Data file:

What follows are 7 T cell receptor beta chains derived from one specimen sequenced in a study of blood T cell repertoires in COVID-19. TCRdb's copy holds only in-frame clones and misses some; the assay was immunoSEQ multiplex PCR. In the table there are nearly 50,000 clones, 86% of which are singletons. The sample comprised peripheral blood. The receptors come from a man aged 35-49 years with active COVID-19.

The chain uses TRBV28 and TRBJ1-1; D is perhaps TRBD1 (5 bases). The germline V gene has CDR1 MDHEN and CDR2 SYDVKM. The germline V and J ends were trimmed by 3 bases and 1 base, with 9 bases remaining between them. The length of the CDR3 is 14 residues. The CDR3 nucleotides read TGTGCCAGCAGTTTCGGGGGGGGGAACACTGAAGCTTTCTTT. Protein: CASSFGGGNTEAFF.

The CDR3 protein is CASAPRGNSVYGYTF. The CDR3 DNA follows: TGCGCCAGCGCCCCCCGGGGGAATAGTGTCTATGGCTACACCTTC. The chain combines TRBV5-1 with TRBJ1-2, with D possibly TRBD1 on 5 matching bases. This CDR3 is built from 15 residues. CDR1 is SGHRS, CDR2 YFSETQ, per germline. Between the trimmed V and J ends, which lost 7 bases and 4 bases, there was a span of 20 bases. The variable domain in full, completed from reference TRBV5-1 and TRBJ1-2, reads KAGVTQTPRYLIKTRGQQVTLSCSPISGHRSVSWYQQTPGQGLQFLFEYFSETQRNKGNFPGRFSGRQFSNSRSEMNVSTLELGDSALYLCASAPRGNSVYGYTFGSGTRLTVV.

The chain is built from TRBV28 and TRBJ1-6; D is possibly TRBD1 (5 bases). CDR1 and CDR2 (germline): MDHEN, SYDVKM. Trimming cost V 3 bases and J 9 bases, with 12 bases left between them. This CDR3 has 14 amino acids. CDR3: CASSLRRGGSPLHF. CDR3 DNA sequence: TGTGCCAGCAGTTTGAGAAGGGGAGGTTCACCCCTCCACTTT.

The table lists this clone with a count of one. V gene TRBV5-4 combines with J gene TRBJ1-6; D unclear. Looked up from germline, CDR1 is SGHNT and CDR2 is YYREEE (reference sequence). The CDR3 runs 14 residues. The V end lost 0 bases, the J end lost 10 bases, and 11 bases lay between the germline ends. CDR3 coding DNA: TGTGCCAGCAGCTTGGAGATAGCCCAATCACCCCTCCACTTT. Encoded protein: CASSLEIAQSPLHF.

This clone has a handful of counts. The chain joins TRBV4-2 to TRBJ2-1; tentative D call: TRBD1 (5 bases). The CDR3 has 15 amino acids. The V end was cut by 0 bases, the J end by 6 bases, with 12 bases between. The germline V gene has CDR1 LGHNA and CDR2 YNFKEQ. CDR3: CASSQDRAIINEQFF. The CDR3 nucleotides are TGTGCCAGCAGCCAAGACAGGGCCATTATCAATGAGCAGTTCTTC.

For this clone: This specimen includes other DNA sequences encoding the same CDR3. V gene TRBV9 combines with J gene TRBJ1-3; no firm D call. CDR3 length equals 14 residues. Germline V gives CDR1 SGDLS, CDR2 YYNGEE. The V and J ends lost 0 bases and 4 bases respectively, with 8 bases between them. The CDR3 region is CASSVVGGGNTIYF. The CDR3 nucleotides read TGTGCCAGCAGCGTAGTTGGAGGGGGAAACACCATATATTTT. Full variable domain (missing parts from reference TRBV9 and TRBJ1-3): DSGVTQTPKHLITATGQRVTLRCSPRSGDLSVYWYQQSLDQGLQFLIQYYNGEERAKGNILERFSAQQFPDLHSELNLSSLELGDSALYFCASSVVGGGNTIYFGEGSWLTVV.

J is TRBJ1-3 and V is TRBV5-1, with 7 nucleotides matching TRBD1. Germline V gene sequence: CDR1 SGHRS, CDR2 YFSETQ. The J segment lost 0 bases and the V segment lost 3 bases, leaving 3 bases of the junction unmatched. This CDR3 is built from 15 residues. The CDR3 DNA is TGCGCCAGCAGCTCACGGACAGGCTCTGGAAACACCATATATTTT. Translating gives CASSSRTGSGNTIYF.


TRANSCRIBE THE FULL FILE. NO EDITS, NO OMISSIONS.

What follows are 7 T cell receptor beta chains derived from one specimen sequenced in a study of blood T cell repertoires in COVID-19. TCRdb's copy holds only in-frame clones and misses some; the assay was immunoSEQ multiplex PCR. In the table there are nearly 50,000 clones, 86% of which are singletons. The sample comprised peripheral blood. The receptors come from a man aged 35-49 years with active COVID-19.

The chain uses TRBV28 and TRBJ1-1; D is perhaps TRBD1 (5 bases). The germline V gene has CDR1 MDHEN and CDR2 SYDVKM. The germline V and J ends were trimmed by 3 bases and 1 base, with 9 bases remaining between them. The length of the CDR3 is 14 residues. The CDR3 nucleotides read TGTGCCAGCAGTTTCGGGGGGGGGAACACTGAAGCTTTCTTT. Protein: CASSFGGGNTEAFF.

The CDR3 protein is CASAPRGNSVYGYTF. The CDR3 DNA follows: TGCGCCAGCGCCCCCCGGGGGAATAGTGTCTATGGCTACACCTTC. The chain combines TRBV5-1 with TRBJ1-2, with D possibly TRBD1 on 5 matching bases. This CDR3 is built from 15 residues. CDR1 is SGHRS, CDR2 YFSETQ, per germline. Between the trimmed V and J ends, which lost 7 bases and 4 bases, there was a span of 20 bases. The variable domain in full, completed from reference TRBV5-1 and TRBJ1-2, reads KAGVTQTPRYLIKTRGQQVTLSCSPISGHRSVSWYQQTPGQGLQFLFEYFSETQRNKGNFPGRFSGRQFSNSRSEMNVSTLELGDSALYLCASAPRGNSVYGYTFGSGTRLTVV.

The chain is built from TRBV28 and TRBJ1-6; D is possibly TRBD1 (5 bases). CDR1 and CDR2 (germline): MDHEN, SYDVKM. Trimming cost V 3 bases and J 9 bases, with 12 bases left between them. This CDR3 has 14 amino acids. CDR3: CASSLRRGGSPLHF. CDR3 DNA sequence: TGTGCCAGCAGTTTGAGAAGGGGAGGTTCACCCCTCCACTTT.

The table lists this clone with a count of one. V gene TRBV5-4 combines with J gene TRBJ1-6; D unclear. Looked up from germline, CDR1 is SGHNT and CDR2 is YYREEE (reference sequence). The CDR3 runs 14 residues. The V end lost 0 bases, the J end lost 10 bases, and 11 bases lay between the germline ends. CDR3 coding DNA: TGTGCCAGCAGCTTGGAGATAGCCCAATCACCCCTCCACTTT. Encoded protein: CASSLEIAQSPLHF.

This clone has a handful of counts. The chain joins TRBV4-2 to TRBJ2-1; tentative D call: TRBD1 (5 bases). The CDR3 has 15 amino acids. The V end was cut by 0 bases, the J end by 6 bases, with 12 bases between. The germline V gene has CDR1 LGHNA and CDR2 YNFKEQ. CDR3: CASSQDRAIINEQFF. The CDR3 nucleotides are TGTGCCAGCAGCCAAGACAGGGCCATTATCAATGAGCAGTTCTTC.

For this clone: This specimen includes other DNA sequences encoding the same CDR3. V gene TRBV9 combines with J gene TRBJ1-3; no firm D call. CDR3 length equals 14 residues. Germline V gives CDR1 SGDLS, CDR2 YYNGEE. The V and J ends lost 0 bases and 4 bases respectively, with 8 bases between them. The CDR3 region is CASSVVGGGNTIYF. The CDR3 nucleotides read TGTGCCAGCAGCGTAGTTGGAGGGGGAAACACCATATATTTT. Full variable domain (missing parts from reference TRBV9 and TRBJ1-3): DSGVTQTPKHLITATGQRVTLRCSPRSGDLSVYWYQQSLDQGLQFLIQYYNGEERAKGNILERFSAQQFPDLHSELNLSSLELGDSALYFCASSVVGGGNTIYFGEGSWLTVV.

J is TRBJ1-3 and V is TRBV5-1, with 7 nucleotides matching TRBD1. Germline V gene sequence: CDR1 SGHRS, CDR2 YFSETQ. The J segment lost 0 bases and the V segment lost 3 bases, leaving 3 bases of the junction unmatched. This CDR3 is built from 15 residues. The CDR3 DNA is TGCGCCAGCAGCTCACGGACAGGCTCTGGAAACACCATATATTTT. Translating gives CASSSRTGSGNTIYF.